In this Oct. 25 file photo, former French Prime Minister Francois Fillon,… (Christophe Ena / Associated…)
PARIS -- France's center-right political opposition was in disarray Monday after the election of a new party leader descended into an extraordinary mud-slinging match between two candidates who both declared themselves the winner.
Insults and accusations of fraud flew thick and fast between the rival camps of Jean-Francois Cope and Francois Fillon, who are fighting to lead former French President Nicolas Sarkozy's center-right Union for a Popular Movement party, or UMP. With a vote recount underway, one of the party's founders warned that the continued squabbling meant "the very existence of the UMP is at risk today."
On paper, the vote to elect a new leader could not have seemed simpler. About 300,000 party members across France were to choose Sunday between two candidates -- one a favorite in the polls -- who advocate markedly different policies.
Copé, 48, a no-nonsense hawk, courted the party's right wing by proclaiming the merits of an "uninhibited" UMP and addressing populist themes such as "anti-white racism."
Fillon, 58, sold himself as more moderate, unifying and conciliatory, and led in the opinion polls throughout the election race.
Although no result has been officially confirmed, Copé caused widespread astonishment Sunday evening by declaring himself victorious. French radio commentators likened Copé's behavior to that of a "South American colonel from the 1960s."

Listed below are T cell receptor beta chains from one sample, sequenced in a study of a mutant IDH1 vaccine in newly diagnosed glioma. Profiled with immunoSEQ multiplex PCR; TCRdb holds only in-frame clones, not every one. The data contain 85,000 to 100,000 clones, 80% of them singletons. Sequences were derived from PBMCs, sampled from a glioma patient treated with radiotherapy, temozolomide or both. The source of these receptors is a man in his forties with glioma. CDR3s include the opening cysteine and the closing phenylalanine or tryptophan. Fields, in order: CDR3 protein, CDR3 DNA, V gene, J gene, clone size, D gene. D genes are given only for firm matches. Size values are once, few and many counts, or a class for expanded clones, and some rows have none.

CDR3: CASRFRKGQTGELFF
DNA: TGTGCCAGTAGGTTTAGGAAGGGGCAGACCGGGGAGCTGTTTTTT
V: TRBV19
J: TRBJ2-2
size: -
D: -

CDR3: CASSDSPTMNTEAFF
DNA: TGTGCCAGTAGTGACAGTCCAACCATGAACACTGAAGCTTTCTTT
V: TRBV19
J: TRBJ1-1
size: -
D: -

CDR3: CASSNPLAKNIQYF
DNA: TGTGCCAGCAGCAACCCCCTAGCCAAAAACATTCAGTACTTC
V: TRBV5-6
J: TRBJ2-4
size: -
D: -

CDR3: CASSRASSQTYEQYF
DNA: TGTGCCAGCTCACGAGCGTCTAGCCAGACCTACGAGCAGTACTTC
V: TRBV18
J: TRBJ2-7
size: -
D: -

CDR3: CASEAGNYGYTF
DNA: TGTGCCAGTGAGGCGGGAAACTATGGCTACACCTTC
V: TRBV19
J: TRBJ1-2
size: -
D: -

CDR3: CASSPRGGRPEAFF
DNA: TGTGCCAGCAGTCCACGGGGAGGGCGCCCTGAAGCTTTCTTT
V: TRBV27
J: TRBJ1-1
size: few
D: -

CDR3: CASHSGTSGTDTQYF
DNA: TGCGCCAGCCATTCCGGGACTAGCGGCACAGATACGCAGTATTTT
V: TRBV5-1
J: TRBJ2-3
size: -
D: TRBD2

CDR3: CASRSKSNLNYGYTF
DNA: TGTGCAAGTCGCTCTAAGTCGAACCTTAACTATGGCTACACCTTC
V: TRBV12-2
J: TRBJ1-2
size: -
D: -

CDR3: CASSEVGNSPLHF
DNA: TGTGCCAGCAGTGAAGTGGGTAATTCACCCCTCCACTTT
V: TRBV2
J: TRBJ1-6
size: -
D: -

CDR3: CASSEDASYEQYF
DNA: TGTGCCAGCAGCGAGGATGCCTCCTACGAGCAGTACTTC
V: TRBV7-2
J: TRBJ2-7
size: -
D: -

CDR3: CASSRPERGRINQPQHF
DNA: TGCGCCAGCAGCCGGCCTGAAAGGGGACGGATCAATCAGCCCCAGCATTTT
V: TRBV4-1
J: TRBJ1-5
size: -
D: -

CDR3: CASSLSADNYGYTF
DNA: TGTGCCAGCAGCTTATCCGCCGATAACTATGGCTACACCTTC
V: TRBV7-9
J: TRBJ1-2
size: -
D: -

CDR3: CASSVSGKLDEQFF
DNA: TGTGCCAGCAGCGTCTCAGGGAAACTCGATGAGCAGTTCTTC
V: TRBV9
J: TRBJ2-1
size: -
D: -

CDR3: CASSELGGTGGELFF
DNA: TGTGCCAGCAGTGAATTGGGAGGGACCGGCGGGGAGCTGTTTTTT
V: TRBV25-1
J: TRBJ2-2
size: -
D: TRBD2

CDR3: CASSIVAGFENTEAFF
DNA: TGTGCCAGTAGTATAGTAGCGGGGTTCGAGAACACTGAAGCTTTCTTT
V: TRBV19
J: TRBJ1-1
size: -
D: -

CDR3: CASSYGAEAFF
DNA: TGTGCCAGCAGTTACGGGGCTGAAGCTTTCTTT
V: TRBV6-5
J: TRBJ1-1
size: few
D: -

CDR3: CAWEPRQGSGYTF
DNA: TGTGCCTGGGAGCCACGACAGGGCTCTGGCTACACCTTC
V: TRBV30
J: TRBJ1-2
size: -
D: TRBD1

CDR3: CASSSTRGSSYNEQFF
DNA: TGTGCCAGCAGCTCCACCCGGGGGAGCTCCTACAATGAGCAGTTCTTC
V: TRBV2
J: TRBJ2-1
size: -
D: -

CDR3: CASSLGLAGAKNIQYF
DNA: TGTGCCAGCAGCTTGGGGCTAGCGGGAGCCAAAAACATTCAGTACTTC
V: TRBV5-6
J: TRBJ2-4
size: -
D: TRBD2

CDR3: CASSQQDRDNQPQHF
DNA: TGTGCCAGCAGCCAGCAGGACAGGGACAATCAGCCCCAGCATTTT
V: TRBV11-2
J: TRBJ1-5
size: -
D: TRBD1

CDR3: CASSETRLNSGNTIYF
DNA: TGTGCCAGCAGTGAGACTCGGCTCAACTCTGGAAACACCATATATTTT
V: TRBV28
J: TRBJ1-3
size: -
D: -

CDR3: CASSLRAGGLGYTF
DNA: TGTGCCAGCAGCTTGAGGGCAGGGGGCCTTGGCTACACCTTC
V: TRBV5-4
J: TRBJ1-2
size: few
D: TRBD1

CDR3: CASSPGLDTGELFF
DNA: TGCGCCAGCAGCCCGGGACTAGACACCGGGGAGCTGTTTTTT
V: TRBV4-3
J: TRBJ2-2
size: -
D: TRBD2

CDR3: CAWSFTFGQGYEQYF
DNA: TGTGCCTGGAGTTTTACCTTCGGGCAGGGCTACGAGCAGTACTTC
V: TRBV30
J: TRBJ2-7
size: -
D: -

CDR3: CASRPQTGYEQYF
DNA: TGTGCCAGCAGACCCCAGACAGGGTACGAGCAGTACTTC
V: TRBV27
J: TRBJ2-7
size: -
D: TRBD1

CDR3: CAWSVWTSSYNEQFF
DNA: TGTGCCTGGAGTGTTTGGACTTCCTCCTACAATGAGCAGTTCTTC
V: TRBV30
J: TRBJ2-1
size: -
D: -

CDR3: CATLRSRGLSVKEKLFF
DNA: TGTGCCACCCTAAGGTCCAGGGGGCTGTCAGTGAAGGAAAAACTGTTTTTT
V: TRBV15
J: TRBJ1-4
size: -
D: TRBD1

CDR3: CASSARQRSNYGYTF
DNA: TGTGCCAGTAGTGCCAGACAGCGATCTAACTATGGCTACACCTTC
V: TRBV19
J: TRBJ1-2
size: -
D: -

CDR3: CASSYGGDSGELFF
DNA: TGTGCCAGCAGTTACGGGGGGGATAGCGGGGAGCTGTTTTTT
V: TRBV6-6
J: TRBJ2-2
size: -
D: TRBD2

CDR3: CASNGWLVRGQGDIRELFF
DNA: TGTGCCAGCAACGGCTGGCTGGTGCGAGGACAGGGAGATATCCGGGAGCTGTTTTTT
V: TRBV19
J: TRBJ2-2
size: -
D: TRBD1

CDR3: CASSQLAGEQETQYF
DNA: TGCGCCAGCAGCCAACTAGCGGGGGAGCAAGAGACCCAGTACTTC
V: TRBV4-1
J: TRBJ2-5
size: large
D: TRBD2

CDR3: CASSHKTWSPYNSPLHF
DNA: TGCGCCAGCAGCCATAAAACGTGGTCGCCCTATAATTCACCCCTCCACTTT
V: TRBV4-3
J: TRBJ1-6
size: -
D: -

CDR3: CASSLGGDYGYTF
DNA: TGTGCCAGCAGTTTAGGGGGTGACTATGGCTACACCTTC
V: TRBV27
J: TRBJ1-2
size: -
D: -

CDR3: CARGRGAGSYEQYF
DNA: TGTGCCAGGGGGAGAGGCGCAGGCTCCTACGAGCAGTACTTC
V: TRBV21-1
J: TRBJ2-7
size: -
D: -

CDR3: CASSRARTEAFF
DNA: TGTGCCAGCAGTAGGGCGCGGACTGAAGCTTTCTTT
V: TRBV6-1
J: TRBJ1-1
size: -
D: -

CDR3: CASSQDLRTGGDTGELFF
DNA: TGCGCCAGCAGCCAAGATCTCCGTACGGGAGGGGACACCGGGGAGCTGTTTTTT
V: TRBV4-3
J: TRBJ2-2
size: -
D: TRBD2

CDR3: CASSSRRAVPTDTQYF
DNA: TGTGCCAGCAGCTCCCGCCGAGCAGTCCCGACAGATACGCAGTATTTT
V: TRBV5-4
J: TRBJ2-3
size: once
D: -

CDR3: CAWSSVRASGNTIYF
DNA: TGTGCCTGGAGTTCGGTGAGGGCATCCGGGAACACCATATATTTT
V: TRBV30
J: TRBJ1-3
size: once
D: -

A furious Fillon lashed back, going on television to insist that no, he was the winner.
By Monday lunchtime, a winner had still not been officially declared.
The nasty infighting has dealt another blow to a party that has been threatening to implode ever since Sarkozy lost his bid for reelection in May to Socialist candidate François Hollande.
Copé and Fillon had insisted that they wanted a civilized election campaign, but increasingly struggled to hide their contempt for each other. Party heavyweights have stepped in with appeals for calm.
"What is happening is even worse than I foresaw," Alain Juppé, a former foreign minister and one of the UMP's founders, told French television.
As the votes were being recounted amid claims and counterclaims of victory, there were even calls for the former president to make a comeback.
"Neither Fillon nor Copé have won. ... We can only hope Nicolas Sarkozy will return," one UMP party member told French radio.
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